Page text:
The A-Team Movie Full Production Notes
“The A-Team” was one of the most popular and successful television series to come out of the ‘80s. Created by Stephen J. Cannell and Frank Lupo, the series focused on the exploits of a team of four Vietnam veterans who, sentenced by a military court for a crime they didn’t commit, head underground and become soldiers of fortune. Led by a cigar-chomping Col. John “Hannibal” Smith, played by George Peppard, the team acted on the side of good, while trying to clear their names. The series garnered a large and enthusiastic following.
“‘The A-Team’ series went well beyond being a hit television series. It was a phenomenon,” says series creator Stephen J. Cannell, who is one of the film’s producers. “There were never leading men like those on ‘The A-Team’ on television before. At its core, the series had a simple premise: four guys who are wrongly convicted of a crime decide to go out and help people who can’t help themselves. The need to fight back against injustice is a great subject for a story and audiences responded to the show with fervor. Generations of kids grew up on the series and then a new generation got a chance to see it in reruns and got the same kick out of it.”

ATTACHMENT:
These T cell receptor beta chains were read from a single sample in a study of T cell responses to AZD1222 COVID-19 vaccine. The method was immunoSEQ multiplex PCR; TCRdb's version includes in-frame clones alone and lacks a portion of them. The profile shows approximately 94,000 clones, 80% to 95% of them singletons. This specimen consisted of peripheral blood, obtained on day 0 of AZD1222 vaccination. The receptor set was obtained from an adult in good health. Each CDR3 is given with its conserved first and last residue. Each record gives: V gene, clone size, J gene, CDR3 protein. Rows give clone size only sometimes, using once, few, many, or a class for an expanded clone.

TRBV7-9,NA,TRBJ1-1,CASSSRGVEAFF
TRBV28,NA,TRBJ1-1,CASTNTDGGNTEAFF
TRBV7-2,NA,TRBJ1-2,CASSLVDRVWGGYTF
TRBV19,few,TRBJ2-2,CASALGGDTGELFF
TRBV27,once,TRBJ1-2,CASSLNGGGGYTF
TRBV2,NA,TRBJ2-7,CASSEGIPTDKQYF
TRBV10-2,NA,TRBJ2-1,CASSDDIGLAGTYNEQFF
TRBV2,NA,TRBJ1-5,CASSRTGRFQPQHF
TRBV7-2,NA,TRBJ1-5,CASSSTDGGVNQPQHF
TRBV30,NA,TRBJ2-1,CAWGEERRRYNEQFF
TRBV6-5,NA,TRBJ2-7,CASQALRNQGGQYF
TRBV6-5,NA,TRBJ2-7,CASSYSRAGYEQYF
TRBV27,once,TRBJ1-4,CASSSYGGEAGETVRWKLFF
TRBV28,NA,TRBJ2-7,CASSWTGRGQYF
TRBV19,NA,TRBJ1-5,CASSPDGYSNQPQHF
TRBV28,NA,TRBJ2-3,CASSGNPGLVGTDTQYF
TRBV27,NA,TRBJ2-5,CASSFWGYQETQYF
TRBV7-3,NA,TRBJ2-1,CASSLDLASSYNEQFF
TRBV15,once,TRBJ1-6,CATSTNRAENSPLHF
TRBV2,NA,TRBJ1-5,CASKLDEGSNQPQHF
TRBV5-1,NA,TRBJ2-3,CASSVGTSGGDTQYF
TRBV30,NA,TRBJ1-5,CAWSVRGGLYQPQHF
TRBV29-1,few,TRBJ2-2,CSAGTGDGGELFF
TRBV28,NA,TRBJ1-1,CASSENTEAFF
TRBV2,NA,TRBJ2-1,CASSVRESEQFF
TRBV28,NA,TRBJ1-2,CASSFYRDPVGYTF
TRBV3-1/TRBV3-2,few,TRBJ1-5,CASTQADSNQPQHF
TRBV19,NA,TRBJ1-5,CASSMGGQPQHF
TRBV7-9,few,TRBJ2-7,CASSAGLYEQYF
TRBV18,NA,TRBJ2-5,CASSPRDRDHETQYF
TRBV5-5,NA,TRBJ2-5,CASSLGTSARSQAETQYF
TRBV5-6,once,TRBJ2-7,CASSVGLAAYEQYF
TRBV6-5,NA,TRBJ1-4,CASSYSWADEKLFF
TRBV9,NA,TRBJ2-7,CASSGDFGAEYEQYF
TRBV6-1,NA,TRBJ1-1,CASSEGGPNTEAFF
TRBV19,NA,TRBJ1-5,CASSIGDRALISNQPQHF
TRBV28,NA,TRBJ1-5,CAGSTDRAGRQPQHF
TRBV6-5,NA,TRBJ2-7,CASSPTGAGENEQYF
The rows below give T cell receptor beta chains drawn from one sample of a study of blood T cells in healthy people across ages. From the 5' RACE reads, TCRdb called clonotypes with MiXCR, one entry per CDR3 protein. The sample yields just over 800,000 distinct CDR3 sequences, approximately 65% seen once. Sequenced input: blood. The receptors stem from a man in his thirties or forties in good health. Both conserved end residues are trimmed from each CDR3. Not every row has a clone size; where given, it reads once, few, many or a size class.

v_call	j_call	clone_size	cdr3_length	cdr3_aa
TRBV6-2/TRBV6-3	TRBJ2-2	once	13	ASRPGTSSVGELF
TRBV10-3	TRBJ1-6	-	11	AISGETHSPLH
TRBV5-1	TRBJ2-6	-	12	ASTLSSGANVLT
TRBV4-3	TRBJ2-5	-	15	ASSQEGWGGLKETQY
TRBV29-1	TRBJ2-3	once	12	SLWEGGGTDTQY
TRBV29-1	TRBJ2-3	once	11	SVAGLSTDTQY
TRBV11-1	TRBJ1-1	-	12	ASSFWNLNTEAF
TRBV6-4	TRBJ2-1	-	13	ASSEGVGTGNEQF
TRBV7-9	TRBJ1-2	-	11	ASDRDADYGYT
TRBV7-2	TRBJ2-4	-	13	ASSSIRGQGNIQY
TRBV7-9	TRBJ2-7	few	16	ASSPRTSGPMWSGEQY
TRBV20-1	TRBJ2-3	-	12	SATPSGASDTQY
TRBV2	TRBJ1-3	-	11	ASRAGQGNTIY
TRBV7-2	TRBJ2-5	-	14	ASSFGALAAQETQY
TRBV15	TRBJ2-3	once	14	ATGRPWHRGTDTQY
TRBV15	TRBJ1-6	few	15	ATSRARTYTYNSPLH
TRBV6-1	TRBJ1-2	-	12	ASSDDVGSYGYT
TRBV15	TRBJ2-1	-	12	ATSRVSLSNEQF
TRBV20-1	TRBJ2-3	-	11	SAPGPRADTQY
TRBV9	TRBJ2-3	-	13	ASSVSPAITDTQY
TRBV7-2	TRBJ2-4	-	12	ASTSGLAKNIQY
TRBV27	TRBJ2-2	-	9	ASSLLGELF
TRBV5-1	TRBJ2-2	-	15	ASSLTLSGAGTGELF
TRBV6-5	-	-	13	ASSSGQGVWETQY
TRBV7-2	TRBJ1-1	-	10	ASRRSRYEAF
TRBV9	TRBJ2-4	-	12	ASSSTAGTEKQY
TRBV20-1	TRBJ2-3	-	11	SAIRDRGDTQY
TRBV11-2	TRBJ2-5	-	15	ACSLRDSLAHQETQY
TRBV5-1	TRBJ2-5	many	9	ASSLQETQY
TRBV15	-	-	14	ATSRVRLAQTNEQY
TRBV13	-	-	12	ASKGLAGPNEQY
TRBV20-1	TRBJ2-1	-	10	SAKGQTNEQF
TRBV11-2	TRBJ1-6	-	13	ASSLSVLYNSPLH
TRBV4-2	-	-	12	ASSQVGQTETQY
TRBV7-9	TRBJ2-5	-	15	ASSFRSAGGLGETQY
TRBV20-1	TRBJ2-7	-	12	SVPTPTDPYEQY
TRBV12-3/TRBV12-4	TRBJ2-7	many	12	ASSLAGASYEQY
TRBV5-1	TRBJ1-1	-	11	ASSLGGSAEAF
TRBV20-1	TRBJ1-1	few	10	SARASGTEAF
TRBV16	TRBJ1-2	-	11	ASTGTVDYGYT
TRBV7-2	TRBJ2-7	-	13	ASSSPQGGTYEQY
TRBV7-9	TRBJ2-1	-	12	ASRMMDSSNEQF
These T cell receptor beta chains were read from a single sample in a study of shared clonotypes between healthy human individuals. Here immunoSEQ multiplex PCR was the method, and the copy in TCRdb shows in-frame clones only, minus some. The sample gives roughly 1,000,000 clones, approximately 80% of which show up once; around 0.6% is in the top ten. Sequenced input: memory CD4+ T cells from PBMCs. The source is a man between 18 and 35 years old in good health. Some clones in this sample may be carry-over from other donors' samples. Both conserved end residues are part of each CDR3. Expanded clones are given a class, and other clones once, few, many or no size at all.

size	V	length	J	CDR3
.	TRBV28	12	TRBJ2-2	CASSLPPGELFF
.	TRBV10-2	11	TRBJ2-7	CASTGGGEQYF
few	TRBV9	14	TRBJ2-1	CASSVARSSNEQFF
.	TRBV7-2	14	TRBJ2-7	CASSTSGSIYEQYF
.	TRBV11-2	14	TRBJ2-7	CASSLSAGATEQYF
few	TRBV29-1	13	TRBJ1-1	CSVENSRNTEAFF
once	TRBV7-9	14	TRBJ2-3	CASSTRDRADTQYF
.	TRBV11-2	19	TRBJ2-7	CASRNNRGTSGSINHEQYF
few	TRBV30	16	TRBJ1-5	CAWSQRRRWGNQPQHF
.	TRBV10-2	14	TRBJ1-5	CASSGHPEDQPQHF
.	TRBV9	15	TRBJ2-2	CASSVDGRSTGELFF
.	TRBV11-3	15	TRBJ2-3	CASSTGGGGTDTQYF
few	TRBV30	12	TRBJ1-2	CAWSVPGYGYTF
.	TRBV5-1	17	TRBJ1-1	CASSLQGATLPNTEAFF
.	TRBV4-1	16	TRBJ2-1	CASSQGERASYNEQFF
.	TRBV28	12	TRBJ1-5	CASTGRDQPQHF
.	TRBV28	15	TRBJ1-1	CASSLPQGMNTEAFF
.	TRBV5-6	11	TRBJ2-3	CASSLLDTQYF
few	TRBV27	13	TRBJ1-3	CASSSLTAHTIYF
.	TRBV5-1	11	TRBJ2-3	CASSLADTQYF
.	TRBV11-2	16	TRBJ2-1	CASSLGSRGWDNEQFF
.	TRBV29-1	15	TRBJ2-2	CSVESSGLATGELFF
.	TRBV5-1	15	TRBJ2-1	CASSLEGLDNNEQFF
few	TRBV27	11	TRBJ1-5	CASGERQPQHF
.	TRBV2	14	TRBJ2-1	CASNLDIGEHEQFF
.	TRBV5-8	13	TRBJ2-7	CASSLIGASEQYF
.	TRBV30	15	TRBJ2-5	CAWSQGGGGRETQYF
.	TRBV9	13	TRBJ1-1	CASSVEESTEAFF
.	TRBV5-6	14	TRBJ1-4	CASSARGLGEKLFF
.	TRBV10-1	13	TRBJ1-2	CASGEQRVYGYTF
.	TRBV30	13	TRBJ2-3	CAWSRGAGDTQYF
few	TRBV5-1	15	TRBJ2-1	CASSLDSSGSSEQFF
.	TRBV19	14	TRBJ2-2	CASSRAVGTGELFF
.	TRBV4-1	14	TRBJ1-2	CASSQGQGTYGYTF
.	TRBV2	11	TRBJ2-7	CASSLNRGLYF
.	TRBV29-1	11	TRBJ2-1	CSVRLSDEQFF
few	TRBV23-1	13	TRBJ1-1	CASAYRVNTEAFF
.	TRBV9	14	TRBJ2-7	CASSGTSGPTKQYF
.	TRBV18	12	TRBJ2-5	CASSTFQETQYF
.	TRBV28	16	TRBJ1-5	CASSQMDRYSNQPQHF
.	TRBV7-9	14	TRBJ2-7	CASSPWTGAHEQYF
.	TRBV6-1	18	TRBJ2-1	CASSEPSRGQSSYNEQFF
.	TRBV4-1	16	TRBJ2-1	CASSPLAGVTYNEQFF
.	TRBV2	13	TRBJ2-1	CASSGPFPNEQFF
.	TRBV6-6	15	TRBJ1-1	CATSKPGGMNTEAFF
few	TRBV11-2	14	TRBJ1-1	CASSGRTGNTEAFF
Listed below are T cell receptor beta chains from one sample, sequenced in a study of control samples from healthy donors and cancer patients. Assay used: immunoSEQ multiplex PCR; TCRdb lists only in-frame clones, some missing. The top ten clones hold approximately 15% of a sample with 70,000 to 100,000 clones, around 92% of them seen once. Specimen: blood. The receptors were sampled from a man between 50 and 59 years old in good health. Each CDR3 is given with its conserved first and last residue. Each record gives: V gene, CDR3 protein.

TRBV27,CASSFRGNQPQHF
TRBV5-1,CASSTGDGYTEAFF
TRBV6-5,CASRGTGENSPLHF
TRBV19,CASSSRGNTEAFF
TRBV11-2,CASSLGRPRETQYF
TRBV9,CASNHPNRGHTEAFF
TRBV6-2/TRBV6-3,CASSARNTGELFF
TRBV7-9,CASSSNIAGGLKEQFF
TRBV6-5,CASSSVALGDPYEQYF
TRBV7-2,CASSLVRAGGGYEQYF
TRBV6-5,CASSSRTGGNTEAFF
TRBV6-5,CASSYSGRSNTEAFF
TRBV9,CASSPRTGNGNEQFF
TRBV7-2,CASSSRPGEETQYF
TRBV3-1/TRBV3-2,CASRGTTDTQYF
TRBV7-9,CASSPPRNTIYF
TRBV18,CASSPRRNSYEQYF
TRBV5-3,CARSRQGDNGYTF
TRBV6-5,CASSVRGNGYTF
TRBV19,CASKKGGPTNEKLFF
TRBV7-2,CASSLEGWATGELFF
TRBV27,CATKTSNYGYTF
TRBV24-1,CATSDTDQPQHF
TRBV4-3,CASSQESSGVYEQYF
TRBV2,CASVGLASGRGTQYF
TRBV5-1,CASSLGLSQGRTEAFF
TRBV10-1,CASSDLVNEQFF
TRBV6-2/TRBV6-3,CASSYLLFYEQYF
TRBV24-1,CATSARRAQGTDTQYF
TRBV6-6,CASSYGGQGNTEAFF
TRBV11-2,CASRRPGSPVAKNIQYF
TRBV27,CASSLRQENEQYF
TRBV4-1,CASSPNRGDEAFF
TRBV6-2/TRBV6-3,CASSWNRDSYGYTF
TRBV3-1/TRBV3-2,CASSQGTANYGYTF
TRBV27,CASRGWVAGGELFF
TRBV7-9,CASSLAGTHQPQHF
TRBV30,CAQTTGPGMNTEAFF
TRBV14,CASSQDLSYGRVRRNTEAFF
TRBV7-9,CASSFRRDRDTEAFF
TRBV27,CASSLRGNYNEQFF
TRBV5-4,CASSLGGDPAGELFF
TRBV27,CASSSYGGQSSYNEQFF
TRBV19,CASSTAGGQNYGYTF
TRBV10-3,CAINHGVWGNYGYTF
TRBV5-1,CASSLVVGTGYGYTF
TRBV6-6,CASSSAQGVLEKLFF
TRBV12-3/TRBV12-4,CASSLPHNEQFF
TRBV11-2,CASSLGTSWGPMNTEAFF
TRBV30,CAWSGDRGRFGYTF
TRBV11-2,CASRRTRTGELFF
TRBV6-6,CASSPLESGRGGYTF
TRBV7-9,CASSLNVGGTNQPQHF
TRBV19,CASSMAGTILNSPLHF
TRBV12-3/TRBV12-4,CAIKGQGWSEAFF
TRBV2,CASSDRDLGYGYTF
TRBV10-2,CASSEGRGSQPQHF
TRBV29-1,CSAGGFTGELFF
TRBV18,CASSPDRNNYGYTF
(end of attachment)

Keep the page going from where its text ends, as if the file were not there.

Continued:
Acclaimed filmmaker Joe Carnahan (Narc, Smokin’ Aces), one of the millions who grew up with the show, knew it had a devoted following and recognized the challenges in bringing THE A-TEAM to the big screen. “This was a coveted property and re-imagining a show I remembered as a kid was tough to turn down,” says Carnahan. “We wanted to be respectful of the series for the generation of fans who grew up with it but we also wanted to take THE A-TEAM into the twenty-first century.”